Right. Absolutely. Yeah.

Brian  
That's great. That's great. So what do you see is like, really exciting trends coming up within operations and operations management.

David Marcus  
Going backwards, it was like 20 years ago, I remember getting my first cell phone, and it was this brick, the size of a brick. And now it's less than the size of my palm and much, much thinner. And I think that automation is a big thing for what's going to be happening in the next 20 years. The type of automation, I can't fully tell you, I'm not technically inclined in those areas. But when we're looking at 3D and all kinds of interesting items to make people's jobs quicker and easier. The only thing that is partially unfortunate about it is people lose some jobs when we have too much automation, but I knew what the Dude is doing is going to be some great advantages for schools and making them more productive and more cost effective. And really, we want kids to go to our schools. We want to have better schools. And to do that we do need money and some of the items that Dude comes across makes it much more easier so that we can afford different items. 

Brian  
You know, and that's interesting point you make about, you know, automation and we see it in any industry, not just operations and maintenance. But I think one of the best things I've heard sometimes from our clients is how it helps them justify keeping their technicians. Say prior, they had a hard time making that justification and having the data and being able to report on it easily. And now they're able to go back and say, I need these guys. Here's the volume of workload they have. If we don't, then we will create a much worse backlog and other things can happen.

David Marcus  
Absolutely. And that's something that I've shared with our leadership. They asked why we need a building engineer for example, and that's not a cheap position-- it's an expensive position. But when you take a look at the cost to have someone from offside, come on to fix an air conditioning or electrician or a plumber. It just right there, the cost effect is out of it. And then you've got the customer service. When you're going to call the chances are, they're not going to be there till the next day. Yeah, and if you've got an onsite person, customer service is so so important for any and every school, and to fix something as soon as possible. And you're not going to have everything fixed by that person and for either time or expertise, but at least you've got a great start. And it's a good reason to have a good, clean maintenance staff on hand when possible.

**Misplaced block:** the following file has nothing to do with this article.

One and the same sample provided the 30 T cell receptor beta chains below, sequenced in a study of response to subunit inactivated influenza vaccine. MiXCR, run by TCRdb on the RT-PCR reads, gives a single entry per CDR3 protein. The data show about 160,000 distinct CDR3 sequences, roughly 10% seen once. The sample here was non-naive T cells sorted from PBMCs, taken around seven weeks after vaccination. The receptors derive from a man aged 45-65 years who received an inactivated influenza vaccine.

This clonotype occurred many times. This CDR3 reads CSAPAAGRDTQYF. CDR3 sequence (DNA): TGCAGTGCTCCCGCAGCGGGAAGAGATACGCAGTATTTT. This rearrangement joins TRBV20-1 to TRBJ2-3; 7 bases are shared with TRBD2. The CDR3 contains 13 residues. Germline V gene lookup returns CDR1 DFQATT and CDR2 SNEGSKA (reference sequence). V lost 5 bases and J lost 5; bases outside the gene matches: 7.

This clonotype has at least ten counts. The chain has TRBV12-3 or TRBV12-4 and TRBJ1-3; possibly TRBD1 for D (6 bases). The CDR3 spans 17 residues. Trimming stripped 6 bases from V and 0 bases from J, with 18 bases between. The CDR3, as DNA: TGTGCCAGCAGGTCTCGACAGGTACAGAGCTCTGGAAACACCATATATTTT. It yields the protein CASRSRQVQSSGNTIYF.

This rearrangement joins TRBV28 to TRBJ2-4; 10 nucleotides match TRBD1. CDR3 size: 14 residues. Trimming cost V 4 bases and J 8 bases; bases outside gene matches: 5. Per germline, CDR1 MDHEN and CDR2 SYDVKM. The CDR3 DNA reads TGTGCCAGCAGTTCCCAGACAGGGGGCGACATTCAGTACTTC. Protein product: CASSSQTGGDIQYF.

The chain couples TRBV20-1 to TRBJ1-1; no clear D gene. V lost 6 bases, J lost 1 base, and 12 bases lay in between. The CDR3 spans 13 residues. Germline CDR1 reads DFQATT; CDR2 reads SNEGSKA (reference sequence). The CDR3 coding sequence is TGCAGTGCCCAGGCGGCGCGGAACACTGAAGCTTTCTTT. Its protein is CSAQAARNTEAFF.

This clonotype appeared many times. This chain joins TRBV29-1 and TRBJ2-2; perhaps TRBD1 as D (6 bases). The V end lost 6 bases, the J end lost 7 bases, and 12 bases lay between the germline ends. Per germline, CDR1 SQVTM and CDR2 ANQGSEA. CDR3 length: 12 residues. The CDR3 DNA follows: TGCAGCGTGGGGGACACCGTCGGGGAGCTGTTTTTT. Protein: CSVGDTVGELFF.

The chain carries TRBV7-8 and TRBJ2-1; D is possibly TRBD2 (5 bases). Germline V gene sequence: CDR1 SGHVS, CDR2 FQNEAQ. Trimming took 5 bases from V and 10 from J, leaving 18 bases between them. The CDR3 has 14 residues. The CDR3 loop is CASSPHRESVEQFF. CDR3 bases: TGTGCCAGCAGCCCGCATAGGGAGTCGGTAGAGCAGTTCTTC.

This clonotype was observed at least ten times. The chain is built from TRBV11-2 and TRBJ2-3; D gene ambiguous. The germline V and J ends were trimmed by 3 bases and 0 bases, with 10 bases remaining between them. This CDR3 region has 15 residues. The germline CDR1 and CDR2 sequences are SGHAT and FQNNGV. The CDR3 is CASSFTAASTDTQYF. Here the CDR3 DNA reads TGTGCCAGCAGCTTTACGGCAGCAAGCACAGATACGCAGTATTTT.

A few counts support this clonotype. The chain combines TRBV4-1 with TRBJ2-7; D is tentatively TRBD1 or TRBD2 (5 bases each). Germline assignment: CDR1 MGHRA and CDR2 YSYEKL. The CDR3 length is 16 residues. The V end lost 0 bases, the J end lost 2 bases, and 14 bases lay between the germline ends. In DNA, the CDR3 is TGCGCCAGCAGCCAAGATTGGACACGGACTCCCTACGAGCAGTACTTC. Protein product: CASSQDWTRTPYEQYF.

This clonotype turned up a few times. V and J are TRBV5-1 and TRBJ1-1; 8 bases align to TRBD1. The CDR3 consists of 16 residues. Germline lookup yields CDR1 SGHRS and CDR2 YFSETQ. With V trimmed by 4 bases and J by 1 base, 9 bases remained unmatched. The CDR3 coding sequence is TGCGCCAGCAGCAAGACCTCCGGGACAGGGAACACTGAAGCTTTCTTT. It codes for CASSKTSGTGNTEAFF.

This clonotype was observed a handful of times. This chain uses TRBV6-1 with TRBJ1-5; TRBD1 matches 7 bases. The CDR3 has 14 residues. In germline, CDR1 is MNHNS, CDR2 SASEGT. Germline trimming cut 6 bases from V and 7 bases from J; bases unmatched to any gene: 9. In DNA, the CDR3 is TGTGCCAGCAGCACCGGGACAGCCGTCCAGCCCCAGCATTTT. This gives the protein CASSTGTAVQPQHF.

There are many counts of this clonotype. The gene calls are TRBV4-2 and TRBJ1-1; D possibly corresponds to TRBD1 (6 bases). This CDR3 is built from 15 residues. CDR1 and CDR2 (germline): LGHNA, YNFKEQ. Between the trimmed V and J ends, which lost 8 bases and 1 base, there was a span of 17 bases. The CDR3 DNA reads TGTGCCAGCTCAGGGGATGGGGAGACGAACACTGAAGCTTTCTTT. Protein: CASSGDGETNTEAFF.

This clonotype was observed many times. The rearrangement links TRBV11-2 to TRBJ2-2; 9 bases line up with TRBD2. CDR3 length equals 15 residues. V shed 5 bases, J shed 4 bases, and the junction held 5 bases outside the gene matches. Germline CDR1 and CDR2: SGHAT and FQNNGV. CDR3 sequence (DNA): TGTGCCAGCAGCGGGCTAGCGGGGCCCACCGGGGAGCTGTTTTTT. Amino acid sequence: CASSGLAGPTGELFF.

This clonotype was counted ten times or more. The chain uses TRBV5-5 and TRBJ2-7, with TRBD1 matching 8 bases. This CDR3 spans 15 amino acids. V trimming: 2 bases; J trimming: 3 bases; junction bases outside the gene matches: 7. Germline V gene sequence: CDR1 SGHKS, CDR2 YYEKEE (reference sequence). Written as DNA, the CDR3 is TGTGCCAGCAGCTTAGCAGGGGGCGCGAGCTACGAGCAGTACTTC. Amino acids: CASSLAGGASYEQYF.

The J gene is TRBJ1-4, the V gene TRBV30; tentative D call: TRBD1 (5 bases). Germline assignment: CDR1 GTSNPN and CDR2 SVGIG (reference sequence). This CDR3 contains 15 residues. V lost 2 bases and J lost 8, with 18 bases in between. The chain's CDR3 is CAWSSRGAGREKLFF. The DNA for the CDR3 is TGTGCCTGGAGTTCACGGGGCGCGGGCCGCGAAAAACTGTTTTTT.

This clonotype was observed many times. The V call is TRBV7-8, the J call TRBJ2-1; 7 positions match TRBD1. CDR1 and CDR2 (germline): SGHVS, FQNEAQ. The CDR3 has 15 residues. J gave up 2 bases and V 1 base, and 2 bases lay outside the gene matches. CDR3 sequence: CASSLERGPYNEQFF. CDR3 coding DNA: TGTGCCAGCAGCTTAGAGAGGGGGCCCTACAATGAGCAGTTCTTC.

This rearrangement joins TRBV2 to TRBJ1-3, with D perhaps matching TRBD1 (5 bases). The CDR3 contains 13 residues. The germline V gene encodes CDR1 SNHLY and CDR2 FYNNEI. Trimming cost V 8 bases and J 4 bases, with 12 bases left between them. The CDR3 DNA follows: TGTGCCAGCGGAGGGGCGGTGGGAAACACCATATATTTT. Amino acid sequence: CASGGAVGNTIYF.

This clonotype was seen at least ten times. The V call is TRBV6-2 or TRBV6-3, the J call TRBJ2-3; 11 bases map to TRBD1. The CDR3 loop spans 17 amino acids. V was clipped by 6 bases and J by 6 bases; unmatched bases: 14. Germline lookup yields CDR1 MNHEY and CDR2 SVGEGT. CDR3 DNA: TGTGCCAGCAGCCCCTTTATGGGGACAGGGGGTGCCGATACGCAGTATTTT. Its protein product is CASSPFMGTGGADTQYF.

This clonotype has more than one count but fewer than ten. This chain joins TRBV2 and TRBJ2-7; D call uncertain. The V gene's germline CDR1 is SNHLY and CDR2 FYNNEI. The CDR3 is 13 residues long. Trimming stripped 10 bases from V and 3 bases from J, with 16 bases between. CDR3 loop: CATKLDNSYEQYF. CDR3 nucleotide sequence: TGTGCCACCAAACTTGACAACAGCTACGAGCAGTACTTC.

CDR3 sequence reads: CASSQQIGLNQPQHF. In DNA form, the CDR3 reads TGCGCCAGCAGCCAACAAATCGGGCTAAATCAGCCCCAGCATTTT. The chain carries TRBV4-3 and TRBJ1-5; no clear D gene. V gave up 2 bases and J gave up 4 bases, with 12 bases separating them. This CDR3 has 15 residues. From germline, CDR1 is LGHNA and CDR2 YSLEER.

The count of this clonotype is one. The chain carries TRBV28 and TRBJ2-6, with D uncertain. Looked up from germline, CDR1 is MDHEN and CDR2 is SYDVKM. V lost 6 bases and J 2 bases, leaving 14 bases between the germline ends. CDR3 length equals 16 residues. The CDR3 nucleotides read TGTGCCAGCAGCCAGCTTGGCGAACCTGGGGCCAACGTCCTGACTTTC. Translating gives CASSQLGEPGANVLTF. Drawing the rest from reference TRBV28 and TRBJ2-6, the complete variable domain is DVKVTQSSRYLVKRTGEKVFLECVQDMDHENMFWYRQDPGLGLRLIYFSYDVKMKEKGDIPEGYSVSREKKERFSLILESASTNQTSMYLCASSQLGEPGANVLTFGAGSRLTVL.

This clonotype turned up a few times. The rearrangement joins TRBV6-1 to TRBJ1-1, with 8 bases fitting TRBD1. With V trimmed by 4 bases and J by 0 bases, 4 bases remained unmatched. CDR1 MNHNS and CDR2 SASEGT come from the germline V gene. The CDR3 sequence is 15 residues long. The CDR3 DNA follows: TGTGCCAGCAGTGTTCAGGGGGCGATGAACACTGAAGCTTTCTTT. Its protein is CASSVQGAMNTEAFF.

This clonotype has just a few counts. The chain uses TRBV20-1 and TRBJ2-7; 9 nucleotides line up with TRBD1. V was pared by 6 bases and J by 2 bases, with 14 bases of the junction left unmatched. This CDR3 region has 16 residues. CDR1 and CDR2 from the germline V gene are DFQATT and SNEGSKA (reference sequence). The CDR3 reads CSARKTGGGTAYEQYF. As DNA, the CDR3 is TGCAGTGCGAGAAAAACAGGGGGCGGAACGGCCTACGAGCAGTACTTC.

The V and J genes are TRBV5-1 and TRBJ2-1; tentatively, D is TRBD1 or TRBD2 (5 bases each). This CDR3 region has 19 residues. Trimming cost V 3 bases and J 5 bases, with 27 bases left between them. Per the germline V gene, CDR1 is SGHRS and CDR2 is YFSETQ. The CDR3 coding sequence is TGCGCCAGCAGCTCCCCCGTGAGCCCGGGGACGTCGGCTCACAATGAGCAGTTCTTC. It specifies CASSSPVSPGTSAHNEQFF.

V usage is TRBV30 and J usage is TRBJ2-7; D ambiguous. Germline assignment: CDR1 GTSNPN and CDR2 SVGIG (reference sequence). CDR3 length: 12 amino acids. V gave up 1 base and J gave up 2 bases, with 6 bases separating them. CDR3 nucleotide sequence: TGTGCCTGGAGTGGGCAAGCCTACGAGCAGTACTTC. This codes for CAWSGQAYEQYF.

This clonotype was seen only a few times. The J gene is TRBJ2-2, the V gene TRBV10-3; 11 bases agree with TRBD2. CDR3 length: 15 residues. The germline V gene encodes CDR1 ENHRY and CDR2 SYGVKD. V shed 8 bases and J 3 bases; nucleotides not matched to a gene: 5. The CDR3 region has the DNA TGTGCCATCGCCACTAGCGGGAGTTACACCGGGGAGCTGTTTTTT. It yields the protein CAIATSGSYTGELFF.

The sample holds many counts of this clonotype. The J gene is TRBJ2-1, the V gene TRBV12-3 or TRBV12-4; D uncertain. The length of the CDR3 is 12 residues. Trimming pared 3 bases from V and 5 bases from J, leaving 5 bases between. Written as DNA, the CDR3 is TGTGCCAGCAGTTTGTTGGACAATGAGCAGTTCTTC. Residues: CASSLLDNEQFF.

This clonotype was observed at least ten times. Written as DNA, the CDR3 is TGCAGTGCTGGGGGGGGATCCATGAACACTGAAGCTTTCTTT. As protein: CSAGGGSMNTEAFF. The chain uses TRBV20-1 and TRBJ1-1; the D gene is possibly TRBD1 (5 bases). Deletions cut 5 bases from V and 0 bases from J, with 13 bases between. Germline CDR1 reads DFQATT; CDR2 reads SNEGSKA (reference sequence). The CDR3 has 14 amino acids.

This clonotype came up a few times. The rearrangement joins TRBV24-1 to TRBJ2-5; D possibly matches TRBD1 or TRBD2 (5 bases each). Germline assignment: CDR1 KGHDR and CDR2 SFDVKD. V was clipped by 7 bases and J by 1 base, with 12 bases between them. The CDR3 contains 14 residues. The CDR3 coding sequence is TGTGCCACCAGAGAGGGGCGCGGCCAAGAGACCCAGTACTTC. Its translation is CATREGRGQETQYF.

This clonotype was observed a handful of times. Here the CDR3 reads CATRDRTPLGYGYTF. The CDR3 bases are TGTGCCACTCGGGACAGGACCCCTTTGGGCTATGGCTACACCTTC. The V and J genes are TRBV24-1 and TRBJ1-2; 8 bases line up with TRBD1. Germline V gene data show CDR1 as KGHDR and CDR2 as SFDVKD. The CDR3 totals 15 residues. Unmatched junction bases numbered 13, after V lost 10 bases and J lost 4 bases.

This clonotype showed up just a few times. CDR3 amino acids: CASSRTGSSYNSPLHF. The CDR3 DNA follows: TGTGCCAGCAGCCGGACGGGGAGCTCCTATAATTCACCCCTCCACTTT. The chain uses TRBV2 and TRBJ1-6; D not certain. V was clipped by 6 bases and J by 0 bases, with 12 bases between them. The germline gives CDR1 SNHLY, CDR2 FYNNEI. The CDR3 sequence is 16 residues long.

Brian  
And also, you know, I'm assuming they're more familiar with the equipment, they're familiar with the buildings, they're familiar with all the different things. Where if it's somebody coming in off site, it takes them a while to get, you know, acclimated to the different things they may not know, you know, where your inventory is, or whatever and have to keep coming back and asking you certain questions.

David Marcus  
Absolutely. That's something worth money in itself. You've got someone who knows the equipment, how it's been handling the problems, it's had, or has not had, what's new, not new, how to get to the different places of the campus the quickest. All of those are valuable assets that go into the picture. And usually having someone on staff is much, much more valuable. You can't even count in dollars and cents the value. Hopefully you've got some wise people who see that.

Brian  
I want to thank David for coming and sharing his experiences here at Dude University. David, thank you.

David Marcus  
My pleasure. Thank you very much.

Brian  
Thank you for listening to the Operate Intelligently Podcast produced by Dude Solutions. You can reach us by emailing dspodcast@dude solutions.com or check us out on the web at dudesolutions.com

Transcribed by https://otter.ai